Flowers are a fascinating subject matter to many of us. Fragile, interesting, simple and sophisticated. At a glance, especially a very close up one, you can become inspired by their beauty and become captivated by their fantastic variety of forms and colours - that are almost surreal! There is a lovely sense of freedom and anticipation in my process and the way I shoot flowers. I collect and prepare several posies in vases and spend some time putting them together into very small bunches in very small vases! I contrast certain colours and forms that compliment one another and might look good up close. I use a macro lens and extension tubes to intimately document the textures and tones of the delicious and intriguing floral materials and to create interesting micro landscapes. There is usually good music playing in my earphones to help take me away...or put me into flow! I don't have much of an idea of what my images will look like or what forms or compositions will be made but I follow and trust the process and believe in the outcome. It is divine to see what comes out of it as I look through the images later in Photoshop. At other times I like to photograph dried petals and flowers in water. I tend to leave them for days and really enjoy observing their exquisite change over time. They are always a celebration of the beauty, strangeness, diversity and brevity of life.
Penny Contemporary Solo Show, June 2019.
The Temple of Flora
Artists Statement for the show:
This body of work extends the pleasure of close botanical observation into an imaginary paradise we all can enter.
The audience is invited to explore the luscious and colourful flower, up close. Intimately photographed with natural light, shallow depth of field and macro lens abstraction, the floral scenes are ephemeral, sensuous and painterly.
The title 'Temple of Flora' is derived from the great flower book by visionary creator Robert John Thornton, in 1807. Full of picturesque botanical plates, it consists of a series of sumptuous depictions of flowers notable for their epic and unusual settings.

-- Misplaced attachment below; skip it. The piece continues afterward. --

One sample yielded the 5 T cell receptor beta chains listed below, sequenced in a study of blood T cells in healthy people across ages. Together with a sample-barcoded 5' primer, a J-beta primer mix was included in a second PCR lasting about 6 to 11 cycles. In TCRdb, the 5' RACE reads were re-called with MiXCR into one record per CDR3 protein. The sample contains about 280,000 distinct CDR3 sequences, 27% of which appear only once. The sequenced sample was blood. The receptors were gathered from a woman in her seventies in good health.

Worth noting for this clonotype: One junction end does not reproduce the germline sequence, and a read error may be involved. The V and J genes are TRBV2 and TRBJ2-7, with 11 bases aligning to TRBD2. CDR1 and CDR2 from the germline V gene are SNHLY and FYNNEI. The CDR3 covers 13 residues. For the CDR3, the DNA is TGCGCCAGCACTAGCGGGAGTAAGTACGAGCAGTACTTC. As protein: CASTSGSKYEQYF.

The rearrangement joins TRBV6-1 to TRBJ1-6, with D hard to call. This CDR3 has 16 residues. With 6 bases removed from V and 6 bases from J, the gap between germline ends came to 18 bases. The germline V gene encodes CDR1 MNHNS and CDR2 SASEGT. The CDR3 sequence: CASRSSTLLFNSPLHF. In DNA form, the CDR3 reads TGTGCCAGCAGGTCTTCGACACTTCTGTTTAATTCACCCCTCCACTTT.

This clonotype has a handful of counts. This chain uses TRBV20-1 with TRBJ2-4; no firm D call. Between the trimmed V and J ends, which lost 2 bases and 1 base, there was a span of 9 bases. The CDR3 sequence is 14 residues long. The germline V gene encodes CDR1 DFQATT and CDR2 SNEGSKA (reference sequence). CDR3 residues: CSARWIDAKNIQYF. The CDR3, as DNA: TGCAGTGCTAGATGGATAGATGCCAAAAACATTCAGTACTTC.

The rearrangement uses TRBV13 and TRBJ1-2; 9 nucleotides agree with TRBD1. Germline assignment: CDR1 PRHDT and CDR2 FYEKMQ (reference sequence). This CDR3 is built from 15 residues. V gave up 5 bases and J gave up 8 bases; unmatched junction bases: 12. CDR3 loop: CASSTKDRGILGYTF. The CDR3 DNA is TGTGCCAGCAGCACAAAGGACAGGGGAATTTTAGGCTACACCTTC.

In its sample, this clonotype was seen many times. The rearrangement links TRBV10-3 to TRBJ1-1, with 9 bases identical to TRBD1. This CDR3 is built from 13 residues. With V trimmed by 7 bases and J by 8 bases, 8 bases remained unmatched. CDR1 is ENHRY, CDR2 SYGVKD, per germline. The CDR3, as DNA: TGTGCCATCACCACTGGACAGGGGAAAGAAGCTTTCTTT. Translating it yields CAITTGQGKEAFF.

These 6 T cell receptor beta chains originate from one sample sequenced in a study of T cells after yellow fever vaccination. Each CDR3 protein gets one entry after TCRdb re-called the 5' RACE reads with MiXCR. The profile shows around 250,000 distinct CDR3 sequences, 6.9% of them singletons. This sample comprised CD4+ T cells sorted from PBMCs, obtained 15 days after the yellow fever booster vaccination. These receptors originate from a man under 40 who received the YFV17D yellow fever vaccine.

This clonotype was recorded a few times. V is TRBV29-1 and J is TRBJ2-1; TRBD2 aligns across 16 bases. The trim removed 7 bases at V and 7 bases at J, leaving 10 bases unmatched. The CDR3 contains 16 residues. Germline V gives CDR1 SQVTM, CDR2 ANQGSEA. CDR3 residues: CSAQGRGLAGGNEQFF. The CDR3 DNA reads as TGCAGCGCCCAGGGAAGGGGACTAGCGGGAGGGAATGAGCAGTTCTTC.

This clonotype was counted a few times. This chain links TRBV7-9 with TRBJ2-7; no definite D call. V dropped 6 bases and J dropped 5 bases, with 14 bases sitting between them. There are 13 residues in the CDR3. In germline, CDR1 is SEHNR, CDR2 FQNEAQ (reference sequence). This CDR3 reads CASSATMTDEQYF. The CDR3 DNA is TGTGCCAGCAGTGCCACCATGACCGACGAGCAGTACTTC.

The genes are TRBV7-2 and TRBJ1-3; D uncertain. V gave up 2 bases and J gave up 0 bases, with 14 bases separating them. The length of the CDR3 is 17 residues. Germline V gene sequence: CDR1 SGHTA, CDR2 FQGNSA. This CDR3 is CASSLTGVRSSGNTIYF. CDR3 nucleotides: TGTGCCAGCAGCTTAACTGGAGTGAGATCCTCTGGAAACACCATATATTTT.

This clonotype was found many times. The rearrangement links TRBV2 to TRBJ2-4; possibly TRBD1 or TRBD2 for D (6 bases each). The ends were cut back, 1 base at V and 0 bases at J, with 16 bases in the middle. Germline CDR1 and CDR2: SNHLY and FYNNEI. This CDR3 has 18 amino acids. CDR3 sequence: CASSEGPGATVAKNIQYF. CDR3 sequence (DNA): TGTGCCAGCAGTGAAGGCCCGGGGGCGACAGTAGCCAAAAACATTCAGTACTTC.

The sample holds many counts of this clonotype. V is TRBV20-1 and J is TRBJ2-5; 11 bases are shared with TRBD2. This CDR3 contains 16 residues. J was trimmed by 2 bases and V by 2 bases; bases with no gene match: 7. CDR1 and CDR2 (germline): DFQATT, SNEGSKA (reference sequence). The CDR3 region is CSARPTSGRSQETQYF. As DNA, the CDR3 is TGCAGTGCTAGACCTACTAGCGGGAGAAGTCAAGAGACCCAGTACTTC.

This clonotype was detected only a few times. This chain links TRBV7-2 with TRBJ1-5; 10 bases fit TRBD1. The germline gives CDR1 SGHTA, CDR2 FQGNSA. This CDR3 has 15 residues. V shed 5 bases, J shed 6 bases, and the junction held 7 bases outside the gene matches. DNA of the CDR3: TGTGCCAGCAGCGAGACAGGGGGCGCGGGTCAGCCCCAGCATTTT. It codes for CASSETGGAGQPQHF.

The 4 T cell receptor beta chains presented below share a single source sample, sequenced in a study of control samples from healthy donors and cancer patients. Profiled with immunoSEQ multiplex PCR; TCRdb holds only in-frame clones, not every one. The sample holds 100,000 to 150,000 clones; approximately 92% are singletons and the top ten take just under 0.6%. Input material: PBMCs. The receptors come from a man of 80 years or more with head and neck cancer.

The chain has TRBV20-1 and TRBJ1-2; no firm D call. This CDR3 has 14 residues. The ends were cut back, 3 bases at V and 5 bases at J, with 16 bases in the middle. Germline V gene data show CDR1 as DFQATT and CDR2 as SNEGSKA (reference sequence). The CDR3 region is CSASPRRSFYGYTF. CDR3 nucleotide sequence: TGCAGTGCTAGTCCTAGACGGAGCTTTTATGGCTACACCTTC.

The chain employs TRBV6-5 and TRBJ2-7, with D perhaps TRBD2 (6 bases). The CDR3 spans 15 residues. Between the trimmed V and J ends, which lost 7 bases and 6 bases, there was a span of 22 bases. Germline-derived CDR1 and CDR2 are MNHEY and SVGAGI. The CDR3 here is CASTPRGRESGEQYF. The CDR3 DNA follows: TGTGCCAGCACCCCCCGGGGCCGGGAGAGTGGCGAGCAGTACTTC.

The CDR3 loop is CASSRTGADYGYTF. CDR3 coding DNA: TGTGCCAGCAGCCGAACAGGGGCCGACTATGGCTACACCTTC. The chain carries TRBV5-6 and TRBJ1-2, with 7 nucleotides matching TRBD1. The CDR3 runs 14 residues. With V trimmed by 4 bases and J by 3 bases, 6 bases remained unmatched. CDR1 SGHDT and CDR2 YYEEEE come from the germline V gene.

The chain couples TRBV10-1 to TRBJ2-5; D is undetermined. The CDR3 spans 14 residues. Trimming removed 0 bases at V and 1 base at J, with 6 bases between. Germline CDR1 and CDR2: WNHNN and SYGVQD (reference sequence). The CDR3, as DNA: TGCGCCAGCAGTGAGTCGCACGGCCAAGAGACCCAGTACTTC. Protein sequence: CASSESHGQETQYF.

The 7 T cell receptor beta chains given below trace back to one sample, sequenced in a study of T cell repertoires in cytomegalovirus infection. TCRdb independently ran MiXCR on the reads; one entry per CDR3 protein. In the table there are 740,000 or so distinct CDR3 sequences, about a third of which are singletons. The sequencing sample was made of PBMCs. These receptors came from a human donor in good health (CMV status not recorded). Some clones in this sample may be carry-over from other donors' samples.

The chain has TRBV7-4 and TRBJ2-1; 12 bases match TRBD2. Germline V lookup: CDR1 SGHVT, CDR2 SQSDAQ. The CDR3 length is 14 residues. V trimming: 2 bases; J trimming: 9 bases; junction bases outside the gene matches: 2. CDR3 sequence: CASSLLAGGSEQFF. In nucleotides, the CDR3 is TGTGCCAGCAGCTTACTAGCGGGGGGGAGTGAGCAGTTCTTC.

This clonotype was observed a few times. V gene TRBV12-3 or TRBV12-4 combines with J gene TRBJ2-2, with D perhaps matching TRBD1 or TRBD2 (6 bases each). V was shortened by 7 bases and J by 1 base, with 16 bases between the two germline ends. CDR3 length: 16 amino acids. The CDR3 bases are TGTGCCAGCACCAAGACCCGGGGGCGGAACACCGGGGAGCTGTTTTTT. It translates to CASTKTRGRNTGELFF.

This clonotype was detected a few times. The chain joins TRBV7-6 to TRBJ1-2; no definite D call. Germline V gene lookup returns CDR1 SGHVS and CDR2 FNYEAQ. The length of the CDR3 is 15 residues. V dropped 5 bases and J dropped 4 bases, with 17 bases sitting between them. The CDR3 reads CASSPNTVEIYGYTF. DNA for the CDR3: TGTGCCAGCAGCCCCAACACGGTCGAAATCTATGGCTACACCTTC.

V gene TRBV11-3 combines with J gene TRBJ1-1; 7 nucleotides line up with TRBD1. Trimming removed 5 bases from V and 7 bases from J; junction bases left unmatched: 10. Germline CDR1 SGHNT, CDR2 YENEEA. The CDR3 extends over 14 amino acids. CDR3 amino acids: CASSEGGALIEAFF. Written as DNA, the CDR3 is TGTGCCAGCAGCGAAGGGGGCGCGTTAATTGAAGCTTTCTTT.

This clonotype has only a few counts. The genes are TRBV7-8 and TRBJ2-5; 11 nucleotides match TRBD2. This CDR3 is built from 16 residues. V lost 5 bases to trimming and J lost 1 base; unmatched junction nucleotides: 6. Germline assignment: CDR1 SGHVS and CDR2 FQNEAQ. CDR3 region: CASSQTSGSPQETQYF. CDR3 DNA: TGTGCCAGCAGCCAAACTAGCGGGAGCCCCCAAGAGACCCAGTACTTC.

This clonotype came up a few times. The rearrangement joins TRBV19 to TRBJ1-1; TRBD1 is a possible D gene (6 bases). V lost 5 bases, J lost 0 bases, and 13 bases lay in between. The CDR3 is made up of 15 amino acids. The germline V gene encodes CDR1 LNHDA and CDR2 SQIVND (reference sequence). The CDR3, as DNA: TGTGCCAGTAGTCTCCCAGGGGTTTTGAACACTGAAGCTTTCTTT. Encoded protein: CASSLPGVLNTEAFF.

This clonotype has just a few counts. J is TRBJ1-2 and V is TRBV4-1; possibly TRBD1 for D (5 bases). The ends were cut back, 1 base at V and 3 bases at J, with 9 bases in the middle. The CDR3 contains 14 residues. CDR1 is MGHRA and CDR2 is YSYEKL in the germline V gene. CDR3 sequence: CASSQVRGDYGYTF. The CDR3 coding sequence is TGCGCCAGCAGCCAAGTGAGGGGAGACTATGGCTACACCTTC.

The Flower That Smiles Today (Mutability)
Percy Shelley (1792-1822)
Romantic Poet Shelley writes about the brevity of all things.
'The flower that smiles today
All that we wish to stay
Tempts and then flies.
What is this world’s delight?
Lightning that mocks the night,
Brief even as bright.
Virtue, how frail it is!
Friendship how rare!
Love, how it sells poor bliss
For proud despair!
But we, though soon they fall,
Survive their joy, and all
Which ours we call.
Whilst skies are blue and bright,
Whilst flowers are gay,
Whilst eyes that change ere night
Make glad the day;
Whilst yet the calm hours creep,
Dream thou—and from thy sleep
Then wake to weep.
‘The Flower That Smiles Today’, in summary, is a poem about the brevity of all things – all hopes, desires, and delights the world has to offer are short-lived and doomed to die. Everything is fleeting and transitory.'
Dr Oliver Tearle
PAST THEIR PRIME – A CELEBRATION
A Poem to compliment my 2015 exhibition called Past their Prime, Entrepôt Gallery, University of Tasmania.
PAST THEIR PRIME – A CELEBRATION
Passing light through.
Reveals my experience.
Cycles I have lived.
Celebrating my existence.
Elucidate the clarity
Of texture and of membrane.
Dance in my form.
Look into me, to remember.
Turn in a circle.
I change. I evolve.
Revel in my colours.
Vibrancies to behold.
I disintegrate and change.
My surface transformed by time.
Depth and layers bestow.
Knowledge and wisdom now mine.